1. The Korban Pesach is only brought on the afternoon of the 14th of Nisan after the korban tamid is brought. The Mishna (58a) states that on Erev Pesach the Tamid was brought from 7.5 - 8.5. That leaves just 3.5 hours (8.5 -12) to bring the korban pesachs. That means that they had to sacrifice over 340,000 korbanos an hour, over 5700 a minute and over 95 a second. That is simply impossible.  Let's think about what needed to be done.
    1. shechita
    2. collect the blood
    3. sprinkle the blood on the mizbeach
    4. Skin the animal and take out the organs to be burned on the mizbeach.
    All of this at the pace of 95 a second??? Just for comparison a modern slaughterhouse kills about 1000 animals an hour, so in the time allotted could get to 3500 animals. 
  2. How could they possibly fit all of the people and animals in the Azara? The Gemara states that the Korban Pesach is brought in 3 shifts. 1.2 million korbanos means 1.2 million animals and at least 1.2 million people, even in 3 even shifts that is 400,000 people and animals a shift!!! The Beis Hamikdash was simply not that big the whole thing was 100 ama x 100 ama. Even assuming a large ama of 2 feet that is only 40000 sq feet. In addition the Kodesh Hakadoshim was 20 ama long which takes away 1/5 of the total space. In any case, not only does it not fit 400,000 people and animals, it doesn't even fit 40000 people and animals. In addition, moving 400,000 people into and out of a confined space takes hours, the whole 3.5 hours would have been taken up by simply trying to get the people in and out without having time to do anything.
  3. This leads to the question that given the dimensions of the Mishkan and the Beis Hamikdash and the number of people, how did everyone ever bring a korban pesach? The numbers just don't work. 
  4. As I mentioned above there are over 14 million halachic Jews today, more then in the time of King Agrippas, if Moshiach came now, how could we all possibly bring a korban Pesach in the 3.5 hour window on Erev Pesach
I have seen various answers suggested all very difficult:
  1. The numbers are an exaggeration. This is difficult for a number of reasons:
    1. Nowhere in the Gemara (or in any of the Rishonim/Acharonim that I saw) is there even a hint that these numbers are not real.
    2. Even much smaller numbers are unrealistic, even 1/10, 100,000 korbanos, is impossible
    3. How would we do the mitzva today if Moshiach came with the population numbers as they are?
  2. It was all a miracle. This is also very very difficult:
    1. The fact is, that on this very daf, indeed, just a few lines above, there is the famous machlokus between Rava and Abaye on ... are we allowed to rely on nissim. "Abaye said: it was taught that it was closed [referring to the gates of the azarah] , Rava said, that they closed it. What is between them? This is between them: to rely on a miracle.  Abaye who says that it was closed, like it was closed by itself and they relied on a miracle [to ensure there were two other groups].  Rava says they closed it, and we do not rely on a miracle. ..." If the entirety of the aliya laregal and particularly the korban pesach was ma'aseh nissim from beginning to end, then Rava's position is rendered untenable - nobody went into the Azarah for pesach without relying on countless miracles, so what is the closing of a door or allowing it to be closed in the grand scheme of things?   And generally machlokus Abaye and Rava we posken like Rava - so where does that leave us halacha l'ma'seh?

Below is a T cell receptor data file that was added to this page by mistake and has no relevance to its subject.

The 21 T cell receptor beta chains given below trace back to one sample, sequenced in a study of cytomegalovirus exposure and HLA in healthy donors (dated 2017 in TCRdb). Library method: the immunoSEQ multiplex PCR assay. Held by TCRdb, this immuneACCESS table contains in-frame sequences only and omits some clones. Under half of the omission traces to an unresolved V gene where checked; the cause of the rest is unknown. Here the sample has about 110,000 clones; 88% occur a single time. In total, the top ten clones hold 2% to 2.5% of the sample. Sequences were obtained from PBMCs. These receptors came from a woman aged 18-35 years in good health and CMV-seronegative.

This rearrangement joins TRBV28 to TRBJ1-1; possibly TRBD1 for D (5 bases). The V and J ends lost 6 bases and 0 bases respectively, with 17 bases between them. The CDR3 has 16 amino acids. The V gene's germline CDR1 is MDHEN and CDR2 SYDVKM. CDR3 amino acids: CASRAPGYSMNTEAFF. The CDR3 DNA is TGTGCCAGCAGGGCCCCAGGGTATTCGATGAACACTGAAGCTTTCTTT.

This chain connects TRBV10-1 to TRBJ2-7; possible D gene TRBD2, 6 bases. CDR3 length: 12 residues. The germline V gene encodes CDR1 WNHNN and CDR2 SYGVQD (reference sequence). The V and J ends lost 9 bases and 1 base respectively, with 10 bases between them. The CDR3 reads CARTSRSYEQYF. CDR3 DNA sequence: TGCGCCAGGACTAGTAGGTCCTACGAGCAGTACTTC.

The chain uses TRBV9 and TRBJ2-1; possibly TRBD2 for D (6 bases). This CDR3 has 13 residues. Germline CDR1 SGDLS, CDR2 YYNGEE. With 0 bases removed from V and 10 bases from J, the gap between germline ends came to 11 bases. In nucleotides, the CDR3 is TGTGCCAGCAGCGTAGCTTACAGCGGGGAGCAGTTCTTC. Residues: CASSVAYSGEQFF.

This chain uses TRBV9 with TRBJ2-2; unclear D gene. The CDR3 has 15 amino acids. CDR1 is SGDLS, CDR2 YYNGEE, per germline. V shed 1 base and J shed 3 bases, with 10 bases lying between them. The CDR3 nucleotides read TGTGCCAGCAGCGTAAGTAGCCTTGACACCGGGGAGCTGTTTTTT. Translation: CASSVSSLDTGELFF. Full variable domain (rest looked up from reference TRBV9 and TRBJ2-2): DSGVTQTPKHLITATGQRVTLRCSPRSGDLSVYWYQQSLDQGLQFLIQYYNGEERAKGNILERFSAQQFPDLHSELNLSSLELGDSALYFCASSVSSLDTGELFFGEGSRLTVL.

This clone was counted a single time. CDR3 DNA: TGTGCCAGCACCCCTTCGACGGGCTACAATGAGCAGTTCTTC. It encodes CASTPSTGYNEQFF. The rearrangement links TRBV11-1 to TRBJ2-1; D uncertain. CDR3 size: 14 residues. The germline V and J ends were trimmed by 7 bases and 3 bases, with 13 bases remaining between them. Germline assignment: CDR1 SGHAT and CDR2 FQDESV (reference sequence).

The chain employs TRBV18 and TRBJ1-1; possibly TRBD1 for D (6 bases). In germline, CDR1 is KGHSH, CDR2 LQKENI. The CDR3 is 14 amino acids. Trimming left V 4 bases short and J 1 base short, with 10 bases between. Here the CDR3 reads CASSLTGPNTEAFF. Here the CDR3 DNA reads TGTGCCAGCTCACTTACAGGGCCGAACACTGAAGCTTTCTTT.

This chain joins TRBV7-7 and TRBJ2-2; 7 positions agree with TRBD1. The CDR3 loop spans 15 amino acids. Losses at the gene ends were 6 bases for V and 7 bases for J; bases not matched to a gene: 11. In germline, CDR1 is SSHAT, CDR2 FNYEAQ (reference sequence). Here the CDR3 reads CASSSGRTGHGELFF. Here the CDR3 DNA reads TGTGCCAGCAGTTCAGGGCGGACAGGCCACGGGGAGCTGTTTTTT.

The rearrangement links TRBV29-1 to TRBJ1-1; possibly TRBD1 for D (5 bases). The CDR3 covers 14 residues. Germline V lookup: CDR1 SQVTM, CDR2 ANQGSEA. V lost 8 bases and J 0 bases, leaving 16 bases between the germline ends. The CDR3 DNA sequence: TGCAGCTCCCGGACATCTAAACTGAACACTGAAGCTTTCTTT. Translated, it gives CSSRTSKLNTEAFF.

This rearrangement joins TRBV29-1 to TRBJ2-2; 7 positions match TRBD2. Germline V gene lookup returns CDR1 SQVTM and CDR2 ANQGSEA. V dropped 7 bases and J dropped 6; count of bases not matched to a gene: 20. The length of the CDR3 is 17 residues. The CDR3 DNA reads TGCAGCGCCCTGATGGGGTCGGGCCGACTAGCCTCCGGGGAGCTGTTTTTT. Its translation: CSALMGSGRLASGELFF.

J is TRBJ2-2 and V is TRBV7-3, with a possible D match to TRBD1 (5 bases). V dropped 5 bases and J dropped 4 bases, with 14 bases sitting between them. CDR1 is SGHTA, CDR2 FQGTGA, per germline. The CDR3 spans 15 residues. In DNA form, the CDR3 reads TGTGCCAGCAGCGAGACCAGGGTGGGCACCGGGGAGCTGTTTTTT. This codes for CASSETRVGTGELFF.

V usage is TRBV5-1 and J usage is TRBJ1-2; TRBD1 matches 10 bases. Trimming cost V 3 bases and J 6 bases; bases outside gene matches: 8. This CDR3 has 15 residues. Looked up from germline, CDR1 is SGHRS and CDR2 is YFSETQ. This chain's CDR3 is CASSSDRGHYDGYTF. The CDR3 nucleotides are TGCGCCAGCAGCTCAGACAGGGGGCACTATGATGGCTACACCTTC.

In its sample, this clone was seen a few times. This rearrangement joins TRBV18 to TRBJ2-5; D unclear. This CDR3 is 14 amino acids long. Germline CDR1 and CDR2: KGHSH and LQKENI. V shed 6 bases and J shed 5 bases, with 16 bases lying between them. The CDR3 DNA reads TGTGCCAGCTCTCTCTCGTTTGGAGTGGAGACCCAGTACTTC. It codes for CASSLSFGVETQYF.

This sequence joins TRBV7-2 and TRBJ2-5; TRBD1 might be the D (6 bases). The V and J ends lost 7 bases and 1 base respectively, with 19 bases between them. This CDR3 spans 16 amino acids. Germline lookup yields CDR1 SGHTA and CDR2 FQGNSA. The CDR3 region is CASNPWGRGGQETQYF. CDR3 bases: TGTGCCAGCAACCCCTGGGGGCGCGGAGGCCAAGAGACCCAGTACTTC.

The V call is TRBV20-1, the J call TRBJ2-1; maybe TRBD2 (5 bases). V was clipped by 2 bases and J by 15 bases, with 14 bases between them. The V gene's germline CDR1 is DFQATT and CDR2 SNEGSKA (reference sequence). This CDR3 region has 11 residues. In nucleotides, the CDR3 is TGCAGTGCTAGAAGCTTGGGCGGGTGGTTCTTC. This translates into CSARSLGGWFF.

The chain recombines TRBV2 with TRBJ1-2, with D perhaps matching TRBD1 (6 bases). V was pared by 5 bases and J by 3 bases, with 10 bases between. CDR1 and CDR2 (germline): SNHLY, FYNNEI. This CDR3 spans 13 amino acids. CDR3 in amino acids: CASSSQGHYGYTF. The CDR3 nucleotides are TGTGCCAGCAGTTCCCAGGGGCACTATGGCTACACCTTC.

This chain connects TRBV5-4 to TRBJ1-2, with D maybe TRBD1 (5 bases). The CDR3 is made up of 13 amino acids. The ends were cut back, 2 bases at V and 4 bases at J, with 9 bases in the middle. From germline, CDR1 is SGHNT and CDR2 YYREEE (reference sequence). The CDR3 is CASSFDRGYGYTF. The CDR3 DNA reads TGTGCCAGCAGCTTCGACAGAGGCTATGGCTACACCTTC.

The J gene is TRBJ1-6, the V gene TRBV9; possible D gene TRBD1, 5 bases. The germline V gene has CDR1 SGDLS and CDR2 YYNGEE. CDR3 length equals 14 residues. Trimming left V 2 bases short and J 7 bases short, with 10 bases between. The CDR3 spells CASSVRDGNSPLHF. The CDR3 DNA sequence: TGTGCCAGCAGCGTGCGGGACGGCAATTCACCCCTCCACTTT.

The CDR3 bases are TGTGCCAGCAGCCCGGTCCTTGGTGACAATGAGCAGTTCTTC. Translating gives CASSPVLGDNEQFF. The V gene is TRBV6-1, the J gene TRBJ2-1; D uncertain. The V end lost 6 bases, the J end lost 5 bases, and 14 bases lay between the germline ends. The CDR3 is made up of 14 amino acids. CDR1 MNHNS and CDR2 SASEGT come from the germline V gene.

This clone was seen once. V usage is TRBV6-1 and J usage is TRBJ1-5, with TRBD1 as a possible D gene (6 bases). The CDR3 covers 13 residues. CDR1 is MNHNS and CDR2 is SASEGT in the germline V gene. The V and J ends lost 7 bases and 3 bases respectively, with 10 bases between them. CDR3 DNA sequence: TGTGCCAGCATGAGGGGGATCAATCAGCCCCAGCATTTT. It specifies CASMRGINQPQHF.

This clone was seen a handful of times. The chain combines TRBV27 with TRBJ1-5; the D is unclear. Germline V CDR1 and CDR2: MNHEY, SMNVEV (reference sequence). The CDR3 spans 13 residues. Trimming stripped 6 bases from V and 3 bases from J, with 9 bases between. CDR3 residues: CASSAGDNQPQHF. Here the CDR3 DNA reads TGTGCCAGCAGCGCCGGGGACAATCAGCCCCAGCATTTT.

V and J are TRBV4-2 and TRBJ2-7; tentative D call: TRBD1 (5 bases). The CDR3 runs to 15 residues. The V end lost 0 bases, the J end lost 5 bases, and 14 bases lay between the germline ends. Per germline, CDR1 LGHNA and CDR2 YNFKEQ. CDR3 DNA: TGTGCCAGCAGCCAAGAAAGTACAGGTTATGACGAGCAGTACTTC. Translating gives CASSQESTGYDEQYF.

2. This is quite a big miracle and yet nowhere in the Gemara or even the Rishonim or Acharonim do we have a hint about this very big miracle.
Here is another point to consider. In addition to the Korban Pesach which would have 10 or more people in a chabura there was a chiyuv on every male to bring an olas r'iya on the first day of Yom Tov, this is 1 korban per person, so if there were 1.2 million korban pesachs each with at least 10 people, that is at least 6 million olas r'iyas that needed to be brought.

In addition, there was the chagigas yud daled which was supposed to be brought to provide meat to eat at
the seder (especially if there were big chaburas for the korban pesach) plus additional shalmei simcha. This all adds up to hundreds of thousands if not millions of additional korbanos besides the Korban Pesach that needed to be brought at this time. It just doesn't seem possible.

Until now we have discussed how this could have worked in the Beis Hamikdash. However, Bnei Yisrael brought the Korban Pesach the second year in the Midbar as well. At that time there were only 3 Cohanim, Aharon and his 2 sons. The population was 600,000 men plus presumably 600,000 women, assuming even 20 people per chabura that leaves 60,000 korbanos. Even if the shechita was done by a non-kohen, 3 cohanim had to do all the other avodos, kabolos hadam, holacha, zerika, ... burningthe emurim on the mizbeach. That is certainly an impossible task for only 3 cohanim. Could 3 cohanim really be makriv tens if not hundreds of thousands of korbanos in a 3.5 hour window?